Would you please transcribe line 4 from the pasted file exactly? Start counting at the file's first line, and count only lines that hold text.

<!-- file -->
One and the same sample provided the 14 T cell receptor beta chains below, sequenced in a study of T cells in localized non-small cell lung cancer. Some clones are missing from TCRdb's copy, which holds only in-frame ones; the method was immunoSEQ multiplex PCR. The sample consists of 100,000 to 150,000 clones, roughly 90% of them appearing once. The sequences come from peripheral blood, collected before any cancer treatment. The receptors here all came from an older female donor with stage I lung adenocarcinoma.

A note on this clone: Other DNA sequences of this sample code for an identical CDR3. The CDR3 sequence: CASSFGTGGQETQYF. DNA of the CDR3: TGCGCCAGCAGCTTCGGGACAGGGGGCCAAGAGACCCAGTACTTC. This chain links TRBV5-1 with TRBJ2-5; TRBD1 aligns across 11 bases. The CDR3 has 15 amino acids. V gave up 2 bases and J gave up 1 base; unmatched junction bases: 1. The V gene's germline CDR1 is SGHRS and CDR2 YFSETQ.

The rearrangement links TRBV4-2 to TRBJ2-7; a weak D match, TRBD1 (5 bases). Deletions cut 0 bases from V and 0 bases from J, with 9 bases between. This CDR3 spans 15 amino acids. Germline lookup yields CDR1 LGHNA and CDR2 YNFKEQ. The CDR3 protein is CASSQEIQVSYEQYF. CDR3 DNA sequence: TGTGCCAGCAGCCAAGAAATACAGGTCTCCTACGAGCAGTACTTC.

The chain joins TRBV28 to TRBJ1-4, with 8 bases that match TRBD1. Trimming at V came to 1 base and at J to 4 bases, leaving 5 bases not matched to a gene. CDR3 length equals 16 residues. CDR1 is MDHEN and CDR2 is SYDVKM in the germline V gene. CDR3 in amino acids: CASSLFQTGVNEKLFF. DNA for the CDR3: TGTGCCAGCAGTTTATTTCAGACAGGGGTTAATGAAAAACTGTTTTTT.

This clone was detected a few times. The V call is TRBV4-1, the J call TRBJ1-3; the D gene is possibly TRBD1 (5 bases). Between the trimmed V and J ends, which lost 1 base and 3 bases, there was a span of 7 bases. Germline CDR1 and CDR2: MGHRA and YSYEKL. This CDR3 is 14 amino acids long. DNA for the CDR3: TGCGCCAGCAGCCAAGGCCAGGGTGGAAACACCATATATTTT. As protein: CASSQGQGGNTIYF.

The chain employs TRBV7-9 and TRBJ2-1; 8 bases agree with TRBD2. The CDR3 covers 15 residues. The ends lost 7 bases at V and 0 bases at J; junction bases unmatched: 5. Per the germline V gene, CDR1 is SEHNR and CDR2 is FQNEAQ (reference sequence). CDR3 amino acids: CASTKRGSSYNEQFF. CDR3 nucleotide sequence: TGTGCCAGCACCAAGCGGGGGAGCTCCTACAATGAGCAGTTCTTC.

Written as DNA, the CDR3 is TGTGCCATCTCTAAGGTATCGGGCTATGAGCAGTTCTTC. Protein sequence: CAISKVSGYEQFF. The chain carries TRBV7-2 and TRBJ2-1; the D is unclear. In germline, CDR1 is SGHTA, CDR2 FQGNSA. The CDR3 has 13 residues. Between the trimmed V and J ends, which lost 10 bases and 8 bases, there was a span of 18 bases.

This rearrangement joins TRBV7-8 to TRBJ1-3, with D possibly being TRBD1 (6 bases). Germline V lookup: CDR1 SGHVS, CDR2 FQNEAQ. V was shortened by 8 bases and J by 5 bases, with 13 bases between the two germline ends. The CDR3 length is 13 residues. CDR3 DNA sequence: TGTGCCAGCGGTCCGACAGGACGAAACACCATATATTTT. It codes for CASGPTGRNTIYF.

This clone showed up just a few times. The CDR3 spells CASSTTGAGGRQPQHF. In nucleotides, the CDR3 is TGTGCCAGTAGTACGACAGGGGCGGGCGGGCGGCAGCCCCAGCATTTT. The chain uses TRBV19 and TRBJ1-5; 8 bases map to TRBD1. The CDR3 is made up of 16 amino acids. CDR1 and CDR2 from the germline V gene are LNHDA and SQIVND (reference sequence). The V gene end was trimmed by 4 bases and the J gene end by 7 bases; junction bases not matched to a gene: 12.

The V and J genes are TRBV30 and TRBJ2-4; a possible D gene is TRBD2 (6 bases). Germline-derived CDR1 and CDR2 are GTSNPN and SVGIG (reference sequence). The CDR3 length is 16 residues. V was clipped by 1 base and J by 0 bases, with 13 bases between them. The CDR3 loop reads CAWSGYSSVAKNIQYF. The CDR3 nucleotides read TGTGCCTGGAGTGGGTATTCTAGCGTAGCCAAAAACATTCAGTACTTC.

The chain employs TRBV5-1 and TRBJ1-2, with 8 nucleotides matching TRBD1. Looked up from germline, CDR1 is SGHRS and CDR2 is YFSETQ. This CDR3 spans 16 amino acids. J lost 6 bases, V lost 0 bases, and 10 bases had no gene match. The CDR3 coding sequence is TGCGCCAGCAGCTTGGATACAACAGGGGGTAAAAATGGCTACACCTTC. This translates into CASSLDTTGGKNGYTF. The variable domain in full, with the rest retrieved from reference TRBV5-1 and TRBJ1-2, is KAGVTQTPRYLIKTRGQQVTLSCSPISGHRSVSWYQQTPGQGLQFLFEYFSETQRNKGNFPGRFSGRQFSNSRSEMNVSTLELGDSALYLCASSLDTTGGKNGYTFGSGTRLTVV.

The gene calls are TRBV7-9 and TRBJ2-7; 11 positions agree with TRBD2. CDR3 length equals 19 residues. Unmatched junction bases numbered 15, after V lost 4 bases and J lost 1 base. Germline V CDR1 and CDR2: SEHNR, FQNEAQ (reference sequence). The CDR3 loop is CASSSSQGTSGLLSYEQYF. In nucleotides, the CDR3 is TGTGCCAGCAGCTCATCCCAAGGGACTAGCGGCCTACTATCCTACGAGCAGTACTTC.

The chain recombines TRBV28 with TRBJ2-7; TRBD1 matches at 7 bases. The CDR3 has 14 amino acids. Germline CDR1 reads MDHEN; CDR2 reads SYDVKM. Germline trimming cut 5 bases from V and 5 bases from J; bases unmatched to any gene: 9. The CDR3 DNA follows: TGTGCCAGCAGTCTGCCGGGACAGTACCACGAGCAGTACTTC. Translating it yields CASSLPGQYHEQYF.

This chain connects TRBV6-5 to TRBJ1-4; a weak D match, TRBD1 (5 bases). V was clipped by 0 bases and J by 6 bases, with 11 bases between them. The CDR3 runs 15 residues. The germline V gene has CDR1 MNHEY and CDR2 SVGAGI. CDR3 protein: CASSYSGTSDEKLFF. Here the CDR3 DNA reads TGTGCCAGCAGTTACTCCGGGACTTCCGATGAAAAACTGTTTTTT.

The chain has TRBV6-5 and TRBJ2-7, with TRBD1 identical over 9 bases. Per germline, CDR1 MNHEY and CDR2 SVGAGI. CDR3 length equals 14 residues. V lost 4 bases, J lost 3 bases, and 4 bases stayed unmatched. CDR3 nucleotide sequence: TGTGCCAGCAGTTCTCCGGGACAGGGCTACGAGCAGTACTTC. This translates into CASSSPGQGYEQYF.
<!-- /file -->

The chain joins TRBV28 to TRBJ1-4, with 8 bases that match TRBD1. Trimming at V came to 1 base and at J to 4 bases, leaving 5 bases not matched to a gene. CDR3 length equals 16 residues. CDR1 is MDHEN and CDR2 is SYDVKM in the germline V gene. CDR3 in amino acids: CASSLFQTGVNEKLFF. DNA for the CDR3: TGTGCCAGCAGTTTATTTCAGACAGGGGTTAATGAAAAACTGTTTTTT.